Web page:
The perspectives above show a variety of waterfront places we proposed during the earlier design process. When constructability and the latest tree preservation policy got factored into the decision-making, however, plenty of new structures such as bridges, overlooks, and levee modification was either eliminated or scaled way back – the project vision shifted from creating extensive new space to a moderate upgrading of the riverfront pedestrian and leisure system. As a result, the design has greatly emphasized the river ecology through riparian habitat creation, necessary levee structure stabilization, and tree preservation, providing local community access to experience the urban nature of Longgang. The images below illustrate how the river corridor is transformed after the construction. Through the introduction of ecological habitats, a well-connected trail network, and open spaces, the newly opened blueway trails and park system reinvigorated the narrow drainage channel into a restored and activated riverfront with recreational and educational opportunities.
The river serves as a major eco-corridor for the urbanized watershed, with limited ecological space for flora and fauna to live and thrive. The diagrams below illustrated some of the ecological design methods for establishing habitats in narrow riparian zones that often get flooded. The design integrates the waterways and urban parklands as ‘green infrastructure’ eco-corridors that provide habitat for the river’s flora and fauna while also purifying the water discharged into the waterways. When phase I development is completed, a total of 14.3 ha of green space has been enhanced at the restored 3.67-kilometer-long riparian shoreline, while 1.9 ha of new riparian habitat has been introduced into the channel.
Connectivity and Programs
Phase I of the Blueway project added a new 4.9-kilometer-long pedestrian and “slow track” system on both sides of the river, improving ramp and stair connections between river and urban street levels. While the connectivity is greatly improved, the surrounding community can easily access the river’s leisure destinations and fitness opportunities. The design carefully integrates program spaces into the existing river bank system, adapting to the site’s complex conditions and tall retaining walls, preserving the large tree groves on top of the bank and the existing vegetation island within the channel. The transformed riverfront trail system has greatly enhanced the living quality of adjacent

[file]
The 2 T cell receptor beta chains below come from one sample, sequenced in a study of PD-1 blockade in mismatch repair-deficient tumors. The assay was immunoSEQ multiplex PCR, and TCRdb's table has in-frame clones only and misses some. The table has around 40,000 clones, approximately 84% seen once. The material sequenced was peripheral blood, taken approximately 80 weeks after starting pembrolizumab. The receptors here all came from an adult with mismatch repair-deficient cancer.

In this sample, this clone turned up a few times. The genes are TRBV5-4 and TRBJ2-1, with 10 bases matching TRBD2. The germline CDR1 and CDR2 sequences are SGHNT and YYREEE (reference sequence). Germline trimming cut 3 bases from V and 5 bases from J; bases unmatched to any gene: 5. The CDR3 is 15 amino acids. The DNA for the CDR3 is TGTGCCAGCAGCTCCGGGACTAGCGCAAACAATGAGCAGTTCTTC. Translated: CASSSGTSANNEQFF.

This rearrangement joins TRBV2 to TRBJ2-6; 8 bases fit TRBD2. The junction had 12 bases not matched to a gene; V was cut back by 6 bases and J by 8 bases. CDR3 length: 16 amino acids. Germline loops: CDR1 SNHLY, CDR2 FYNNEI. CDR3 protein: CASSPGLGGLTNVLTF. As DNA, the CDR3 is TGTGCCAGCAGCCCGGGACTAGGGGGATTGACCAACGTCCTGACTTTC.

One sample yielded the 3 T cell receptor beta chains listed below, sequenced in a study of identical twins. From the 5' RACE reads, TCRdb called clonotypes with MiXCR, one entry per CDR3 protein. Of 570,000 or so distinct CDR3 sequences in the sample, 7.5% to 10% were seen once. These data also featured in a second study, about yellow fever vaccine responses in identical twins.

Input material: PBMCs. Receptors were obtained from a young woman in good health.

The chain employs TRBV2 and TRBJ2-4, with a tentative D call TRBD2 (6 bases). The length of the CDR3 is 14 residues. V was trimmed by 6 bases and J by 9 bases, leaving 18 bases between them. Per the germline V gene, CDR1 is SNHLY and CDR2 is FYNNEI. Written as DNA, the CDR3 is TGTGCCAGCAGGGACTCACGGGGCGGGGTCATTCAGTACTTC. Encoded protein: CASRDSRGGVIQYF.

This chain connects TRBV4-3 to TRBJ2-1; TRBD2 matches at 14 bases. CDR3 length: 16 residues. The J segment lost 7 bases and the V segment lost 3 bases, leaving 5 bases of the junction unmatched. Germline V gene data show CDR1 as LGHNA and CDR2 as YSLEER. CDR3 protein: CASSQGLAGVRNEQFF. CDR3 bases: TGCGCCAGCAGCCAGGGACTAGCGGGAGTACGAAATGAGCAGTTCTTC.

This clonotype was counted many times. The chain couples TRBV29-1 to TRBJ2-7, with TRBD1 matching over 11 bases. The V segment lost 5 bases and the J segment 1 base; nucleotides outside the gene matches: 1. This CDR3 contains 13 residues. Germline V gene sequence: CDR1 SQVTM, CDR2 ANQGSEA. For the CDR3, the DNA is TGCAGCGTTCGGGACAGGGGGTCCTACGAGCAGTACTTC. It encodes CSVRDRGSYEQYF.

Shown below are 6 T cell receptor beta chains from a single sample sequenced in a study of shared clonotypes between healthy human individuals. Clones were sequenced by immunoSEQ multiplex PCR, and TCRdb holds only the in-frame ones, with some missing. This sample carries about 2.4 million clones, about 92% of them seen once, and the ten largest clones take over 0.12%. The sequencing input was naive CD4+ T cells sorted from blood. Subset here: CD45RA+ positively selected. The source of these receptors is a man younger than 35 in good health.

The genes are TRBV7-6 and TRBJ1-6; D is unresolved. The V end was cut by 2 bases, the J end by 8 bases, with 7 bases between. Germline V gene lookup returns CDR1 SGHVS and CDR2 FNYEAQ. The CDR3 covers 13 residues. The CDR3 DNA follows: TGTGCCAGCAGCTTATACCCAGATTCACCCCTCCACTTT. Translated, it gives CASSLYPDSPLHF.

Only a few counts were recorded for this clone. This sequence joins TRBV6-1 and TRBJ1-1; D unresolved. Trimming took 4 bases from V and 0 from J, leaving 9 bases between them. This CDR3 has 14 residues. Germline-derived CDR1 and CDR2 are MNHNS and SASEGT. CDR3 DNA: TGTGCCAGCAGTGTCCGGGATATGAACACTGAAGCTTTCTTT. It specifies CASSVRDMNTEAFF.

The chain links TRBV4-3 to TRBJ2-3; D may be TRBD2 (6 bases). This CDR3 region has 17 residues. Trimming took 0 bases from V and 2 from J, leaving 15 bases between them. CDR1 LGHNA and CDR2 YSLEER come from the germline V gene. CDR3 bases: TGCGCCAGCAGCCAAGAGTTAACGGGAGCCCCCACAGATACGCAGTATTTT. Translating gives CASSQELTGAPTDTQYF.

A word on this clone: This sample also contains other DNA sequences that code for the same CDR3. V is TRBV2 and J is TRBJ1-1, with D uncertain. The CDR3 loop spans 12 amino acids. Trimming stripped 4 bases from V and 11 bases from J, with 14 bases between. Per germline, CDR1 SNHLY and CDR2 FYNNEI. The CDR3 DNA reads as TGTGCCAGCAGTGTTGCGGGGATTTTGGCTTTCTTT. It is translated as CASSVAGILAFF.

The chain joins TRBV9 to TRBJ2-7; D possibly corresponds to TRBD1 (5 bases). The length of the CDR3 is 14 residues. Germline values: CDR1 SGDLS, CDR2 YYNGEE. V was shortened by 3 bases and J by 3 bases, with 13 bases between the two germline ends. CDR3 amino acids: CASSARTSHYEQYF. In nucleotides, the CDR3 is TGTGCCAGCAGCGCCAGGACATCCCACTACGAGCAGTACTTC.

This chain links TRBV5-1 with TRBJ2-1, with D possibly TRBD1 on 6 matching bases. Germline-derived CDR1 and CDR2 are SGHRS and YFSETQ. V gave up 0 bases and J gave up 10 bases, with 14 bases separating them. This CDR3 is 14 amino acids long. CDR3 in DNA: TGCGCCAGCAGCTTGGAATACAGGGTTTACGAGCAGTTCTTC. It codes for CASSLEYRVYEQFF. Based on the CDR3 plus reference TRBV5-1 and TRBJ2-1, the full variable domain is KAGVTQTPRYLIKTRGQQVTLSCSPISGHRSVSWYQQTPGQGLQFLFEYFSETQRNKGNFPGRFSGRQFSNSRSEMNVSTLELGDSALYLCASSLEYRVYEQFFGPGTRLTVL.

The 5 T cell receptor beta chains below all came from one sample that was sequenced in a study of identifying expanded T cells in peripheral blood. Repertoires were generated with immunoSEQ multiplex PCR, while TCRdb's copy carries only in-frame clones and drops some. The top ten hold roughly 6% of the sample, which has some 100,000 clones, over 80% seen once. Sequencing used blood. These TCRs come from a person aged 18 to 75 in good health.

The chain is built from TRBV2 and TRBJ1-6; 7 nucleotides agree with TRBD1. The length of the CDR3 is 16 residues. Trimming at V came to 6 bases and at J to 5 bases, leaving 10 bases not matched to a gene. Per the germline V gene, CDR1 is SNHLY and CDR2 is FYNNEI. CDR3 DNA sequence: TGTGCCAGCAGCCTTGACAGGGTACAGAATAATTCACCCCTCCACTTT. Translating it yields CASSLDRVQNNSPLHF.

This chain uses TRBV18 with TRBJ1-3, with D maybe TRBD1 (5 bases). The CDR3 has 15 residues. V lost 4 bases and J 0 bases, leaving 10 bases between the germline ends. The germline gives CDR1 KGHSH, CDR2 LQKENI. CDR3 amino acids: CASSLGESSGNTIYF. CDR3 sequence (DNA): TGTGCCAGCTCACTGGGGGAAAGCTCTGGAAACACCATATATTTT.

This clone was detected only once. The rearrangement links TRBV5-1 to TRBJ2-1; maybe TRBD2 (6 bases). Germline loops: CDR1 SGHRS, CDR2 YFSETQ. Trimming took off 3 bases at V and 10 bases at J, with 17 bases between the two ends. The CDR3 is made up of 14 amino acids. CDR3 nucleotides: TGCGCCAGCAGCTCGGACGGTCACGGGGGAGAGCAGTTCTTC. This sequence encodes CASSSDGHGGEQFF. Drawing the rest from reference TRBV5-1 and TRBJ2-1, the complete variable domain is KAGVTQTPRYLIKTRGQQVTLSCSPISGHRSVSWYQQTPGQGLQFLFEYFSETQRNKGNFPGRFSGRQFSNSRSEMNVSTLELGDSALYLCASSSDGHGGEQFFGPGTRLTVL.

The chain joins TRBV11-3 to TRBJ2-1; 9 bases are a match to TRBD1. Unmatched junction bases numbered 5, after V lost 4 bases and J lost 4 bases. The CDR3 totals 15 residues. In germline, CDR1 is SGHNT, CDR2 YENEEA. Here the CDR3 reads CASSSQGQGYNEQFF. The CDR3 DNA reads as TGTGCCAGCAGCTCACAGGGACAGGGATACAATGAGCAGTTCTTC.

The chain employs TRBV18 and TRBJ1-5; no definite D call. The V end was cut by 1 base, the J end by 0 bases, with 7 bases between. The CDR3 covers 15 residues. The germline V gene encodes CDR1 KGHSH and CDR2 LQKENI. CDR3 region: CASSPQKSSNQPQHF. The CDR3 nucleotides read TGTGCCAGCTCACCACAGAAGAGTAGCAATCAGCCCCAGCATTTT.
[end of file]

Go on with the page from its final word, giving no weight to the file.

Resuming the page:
The image above shows a small residential park named Yuelin Bay. Located in the middle portion of the Phase I river, it occupies a limited space above the levee, surrounded by high-rise residential towers and a school site. Renovated into a community recreational space, the newly introduced park features strictly adapted to the location of existing trees to be preserved on-site. As a result, the constructed playground, elevated tree house, promenade, and leisure building nestled into the mature groves, creating a green pocket park with plenty of shade. A curvy elevated boardwalk meanders through tree canopies, ending at an overlook with open views toward the river.
At the larger riverfront park node adjacent to the urban core, the design proposed a variety of programmed spaces, river terraces, and blueway cultural pavilions, making pedestrian and visual connections of the river with major public spaces and infrastructure, such as the light rail station and commercial centers. The stone crosswalk and pearl beach weir accent the region’s cultural character while creating a playful waterfall in the river. Lastly, the big park node at the east end of phase I development is the upgrading of a series of Hakka culture gardens. New cultural and event facilities are now integrated into the existing river-side play gardens, allowing tourists to explore an upgraded thematic destination with distinct local characters and Hakka heritage.
Graphics: courtesy SWA Group, Hassell, BLY.
Photo credit: SWA/Chill Shine, TYTVision, Yifei Kou